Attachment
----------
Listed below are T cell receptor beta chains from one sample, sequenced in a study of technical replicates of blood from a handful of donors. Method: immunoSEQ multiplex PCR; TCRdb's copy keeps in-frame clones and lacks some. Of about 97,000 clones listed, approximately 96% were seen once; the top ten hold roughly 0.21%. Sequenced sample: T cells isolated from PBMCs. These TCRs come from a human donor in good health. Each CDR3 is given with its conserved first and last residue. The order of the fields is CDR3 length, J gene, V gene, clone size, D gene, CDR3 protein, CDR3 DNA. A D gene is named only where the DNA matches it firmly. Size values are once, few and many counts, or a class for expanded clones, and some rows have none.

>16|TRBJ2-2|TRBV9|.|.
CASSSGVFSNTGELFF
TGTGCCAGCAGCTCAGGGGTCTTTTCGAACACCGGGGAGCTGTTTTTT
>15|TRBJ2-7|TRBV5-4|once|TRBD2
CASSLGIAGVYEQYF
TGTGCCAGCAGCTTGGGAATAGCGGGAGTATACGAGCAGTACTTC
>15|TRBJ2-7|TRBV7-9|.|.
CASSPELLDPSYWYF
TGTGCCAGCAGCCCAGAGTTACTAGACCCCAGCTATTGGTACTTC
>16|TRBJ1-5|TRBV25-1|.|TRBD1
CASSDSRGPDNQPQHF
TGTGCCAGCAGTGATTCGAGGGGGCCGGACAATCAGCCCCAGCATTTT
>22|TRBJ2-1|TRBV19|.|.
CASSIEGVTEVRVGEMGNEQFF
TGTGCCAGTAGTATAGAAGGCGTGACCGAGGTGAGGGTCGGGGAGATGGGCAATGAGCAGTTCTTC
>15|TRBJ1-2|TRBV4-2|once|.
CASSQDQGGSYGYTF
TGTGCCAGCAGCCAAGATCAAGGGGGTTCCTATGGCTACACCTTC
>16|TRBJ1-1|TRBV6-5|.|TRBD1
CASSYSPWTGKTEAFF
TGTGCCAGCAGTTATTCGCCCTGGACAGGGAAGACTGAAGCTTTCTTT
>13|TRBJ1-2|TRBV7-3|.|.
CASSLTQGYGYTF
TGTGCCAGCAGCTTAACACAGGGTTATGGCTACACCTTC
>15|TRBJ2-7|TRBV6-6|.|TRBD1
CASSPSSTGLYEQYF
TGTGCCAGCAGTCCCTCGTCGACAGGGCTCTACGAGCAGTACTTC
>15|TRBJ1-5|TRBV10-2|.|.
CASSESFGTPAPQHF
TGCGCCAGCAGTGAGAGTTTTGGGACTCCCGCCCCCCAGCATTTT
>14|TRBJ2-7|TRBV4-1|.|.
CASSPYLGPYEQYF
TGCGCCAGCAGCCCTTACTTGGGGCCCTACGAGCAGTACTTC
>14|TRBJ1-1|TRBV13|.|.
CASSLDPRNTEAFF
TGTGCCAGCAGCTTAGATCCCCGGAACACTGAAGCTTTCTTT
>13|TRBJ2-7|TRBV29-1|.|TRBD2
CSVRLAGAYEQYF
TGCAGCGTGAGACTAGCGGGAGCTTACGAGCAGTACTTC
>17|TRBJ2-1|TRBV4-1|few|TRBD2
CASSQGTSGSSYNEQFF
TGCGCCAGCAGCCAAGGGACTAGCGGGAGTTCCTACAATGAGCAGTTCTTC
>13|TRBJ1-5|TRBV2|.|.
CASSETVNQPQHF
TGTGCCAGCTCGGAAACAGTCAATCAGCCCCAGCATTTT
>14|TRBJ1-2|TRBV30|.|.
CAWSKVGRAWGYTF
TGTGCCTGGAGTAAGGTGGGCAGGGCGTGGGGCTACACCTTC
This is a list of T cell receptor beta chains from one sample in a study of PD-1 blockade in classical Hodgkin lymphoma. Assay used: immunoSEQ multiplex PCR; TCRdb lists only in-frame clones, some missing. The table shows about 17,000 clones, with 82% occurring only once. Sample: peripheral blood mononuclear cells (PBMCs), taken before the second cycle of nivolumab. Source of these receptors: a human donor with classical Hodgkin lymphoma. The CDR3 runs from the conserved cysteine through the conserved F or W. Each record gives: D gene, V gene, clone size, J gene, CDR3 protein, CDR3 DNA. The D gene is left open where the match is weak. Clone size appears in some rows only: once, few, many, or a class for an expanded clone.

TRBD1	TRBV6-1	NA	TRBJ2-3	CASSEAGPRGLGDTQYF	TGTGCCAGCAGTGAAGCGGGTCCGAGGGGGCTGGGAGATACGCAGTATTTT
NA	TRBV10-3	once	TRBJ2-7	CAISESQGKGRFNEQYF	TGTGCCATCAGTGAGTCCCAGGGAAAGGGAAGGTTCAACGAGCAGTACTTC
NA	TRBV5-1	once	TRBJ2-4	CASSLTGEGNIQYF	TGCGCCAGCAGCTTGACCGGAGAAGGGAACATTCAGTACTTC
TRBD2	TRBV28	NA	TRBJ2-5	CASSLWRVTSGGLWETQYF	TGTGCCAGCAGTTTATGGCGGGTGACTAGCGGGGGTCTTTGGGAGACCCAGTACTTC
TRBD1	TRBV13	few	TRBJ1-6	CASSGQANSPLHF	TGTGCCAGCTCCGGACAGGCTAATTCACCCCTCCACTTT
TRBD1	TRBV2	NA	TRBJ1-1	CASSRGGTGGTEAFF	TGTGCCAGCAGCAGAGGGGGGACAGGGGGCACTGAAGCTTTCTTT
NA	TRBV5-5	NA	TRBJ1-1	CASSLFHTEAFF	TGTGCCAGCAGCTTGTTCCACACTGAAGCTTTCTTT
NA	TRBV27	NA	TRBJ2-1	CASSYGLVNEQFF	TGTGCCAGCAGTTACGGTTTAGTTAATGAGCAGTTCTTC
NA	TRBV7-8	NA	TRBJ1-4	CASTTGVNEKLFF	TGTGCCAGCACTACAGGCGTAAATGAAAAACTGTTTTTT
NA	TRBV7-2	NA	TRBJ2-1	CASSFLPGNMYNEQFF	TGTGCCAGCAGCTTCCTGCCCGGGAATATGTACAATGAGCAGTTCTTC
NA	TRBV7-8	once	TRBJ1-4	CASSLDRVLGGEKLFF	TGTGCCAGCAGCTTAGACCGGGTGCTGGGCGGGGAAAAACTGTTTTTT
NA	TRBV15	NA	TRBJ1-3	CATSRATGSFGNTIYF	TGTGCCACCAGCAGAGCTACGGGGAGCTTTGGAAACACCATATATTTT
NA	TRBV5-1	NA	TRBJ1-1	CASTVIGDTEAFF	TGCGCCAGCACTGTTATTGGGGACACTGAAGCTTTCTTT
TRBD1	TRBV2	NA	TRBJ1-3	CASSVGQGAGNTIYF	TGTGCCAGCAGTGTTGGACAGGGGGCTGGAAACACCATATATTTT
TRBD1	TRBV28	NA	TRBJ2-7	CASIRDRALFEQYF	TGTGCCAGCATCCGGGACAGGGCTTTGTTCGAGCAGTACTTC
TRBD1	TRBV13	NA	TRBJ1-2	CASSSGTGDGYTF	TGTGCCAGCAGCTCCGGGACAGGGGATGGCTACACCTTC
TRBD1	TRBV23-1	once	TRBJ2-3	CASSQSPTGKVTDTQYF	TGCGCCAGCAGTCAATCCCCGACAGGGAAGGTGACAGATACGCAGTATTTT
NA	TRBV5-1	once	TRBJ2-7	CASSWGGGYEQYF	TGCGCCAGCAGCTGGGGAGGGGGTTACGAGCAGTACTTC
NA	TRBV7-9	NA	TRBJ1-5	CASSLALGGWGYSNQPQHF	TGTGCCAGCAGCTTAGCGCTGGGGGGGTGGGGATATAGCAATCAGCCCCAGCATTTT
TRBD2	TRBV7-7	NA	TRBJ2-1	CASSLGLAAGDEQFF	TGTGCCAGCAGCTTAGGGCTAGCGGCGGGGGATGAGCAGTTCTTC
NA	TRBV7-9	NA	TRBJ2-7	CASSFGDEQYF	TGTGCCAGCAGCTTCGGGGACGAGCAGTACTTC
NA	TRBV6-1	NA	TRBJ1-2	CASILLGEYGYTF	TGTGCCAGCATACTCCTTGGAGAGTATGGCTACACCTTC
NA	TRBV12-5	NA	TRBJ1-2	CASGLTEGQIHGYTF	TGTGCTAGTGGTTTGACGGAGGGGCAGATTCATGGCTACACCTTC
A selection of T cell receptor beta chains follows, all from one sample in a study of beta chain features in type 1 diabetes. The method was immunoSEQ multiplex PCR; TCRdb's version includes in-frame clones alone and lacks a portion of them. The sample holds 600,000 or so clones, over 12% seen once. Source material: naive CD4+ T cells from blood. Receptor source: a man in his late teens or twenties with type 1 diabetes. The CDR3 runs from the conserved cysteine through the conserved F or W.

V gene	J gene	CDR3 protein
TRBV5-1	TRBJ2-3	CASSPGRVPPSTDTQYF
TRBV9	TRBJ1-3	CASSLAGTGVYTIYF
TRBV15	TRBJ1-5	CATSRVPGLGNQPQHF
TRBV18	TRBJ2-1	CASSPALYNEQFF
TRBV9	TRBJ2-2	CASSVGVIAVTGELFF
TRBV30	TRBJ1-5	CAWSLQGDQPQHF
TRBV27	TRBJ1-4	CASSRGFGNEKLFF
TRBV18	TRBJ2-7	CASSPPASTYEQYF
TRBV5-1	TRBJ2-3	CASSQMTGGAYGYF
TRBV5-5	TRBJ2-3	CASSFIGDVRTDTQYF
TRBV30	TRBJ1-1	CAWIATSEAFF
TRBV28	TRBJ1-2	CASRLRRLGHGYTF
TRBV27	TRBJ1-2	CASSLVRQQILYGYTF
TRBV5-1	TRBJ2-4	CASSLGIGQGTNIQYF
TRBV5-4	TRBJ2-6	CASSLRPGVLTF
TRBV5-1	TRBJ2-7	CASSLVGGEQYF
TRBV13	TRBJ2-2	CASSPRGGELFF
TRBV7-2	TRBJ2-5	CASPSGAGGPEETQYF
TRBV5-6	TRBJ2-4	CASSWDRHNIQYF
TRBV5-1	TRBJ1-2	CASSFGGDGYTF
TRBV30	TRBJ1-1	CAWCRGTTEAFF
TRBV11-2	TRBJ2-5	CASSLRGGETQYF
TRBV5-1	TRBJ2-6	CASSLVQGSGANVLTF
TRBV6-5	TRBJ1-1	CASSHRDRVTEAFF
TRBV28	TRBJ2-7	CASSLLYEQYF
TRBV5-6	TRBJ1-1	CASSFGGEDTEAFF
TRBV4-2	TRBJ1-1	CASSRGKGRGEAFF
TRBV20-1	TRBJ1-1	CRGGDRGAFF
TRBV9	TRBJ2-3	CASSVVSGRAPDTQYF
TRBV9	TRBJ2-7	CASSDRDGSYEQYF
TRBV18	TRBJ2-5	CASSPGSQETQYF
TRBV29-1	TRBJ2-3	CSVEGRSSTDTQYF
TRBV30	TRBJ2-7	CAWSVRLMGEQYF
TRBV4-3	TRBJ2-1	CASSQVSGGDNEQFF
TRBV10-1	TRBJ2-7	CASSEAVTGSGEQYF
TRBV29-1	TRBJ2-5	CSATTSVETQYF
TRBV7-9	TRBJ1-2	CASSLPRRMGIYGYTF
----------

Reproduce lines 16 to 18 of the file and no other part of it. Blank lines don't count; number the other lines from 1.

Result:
TGTGCCAGTAGTATAGAAGGCGTGACCGAGGTGAGGGTCGGGGAGATGGGCAATGAGCAGTTCTTC
>15|TRBJ1-2|TRBV4-2|once|.
CASSQDQGGSYGYTF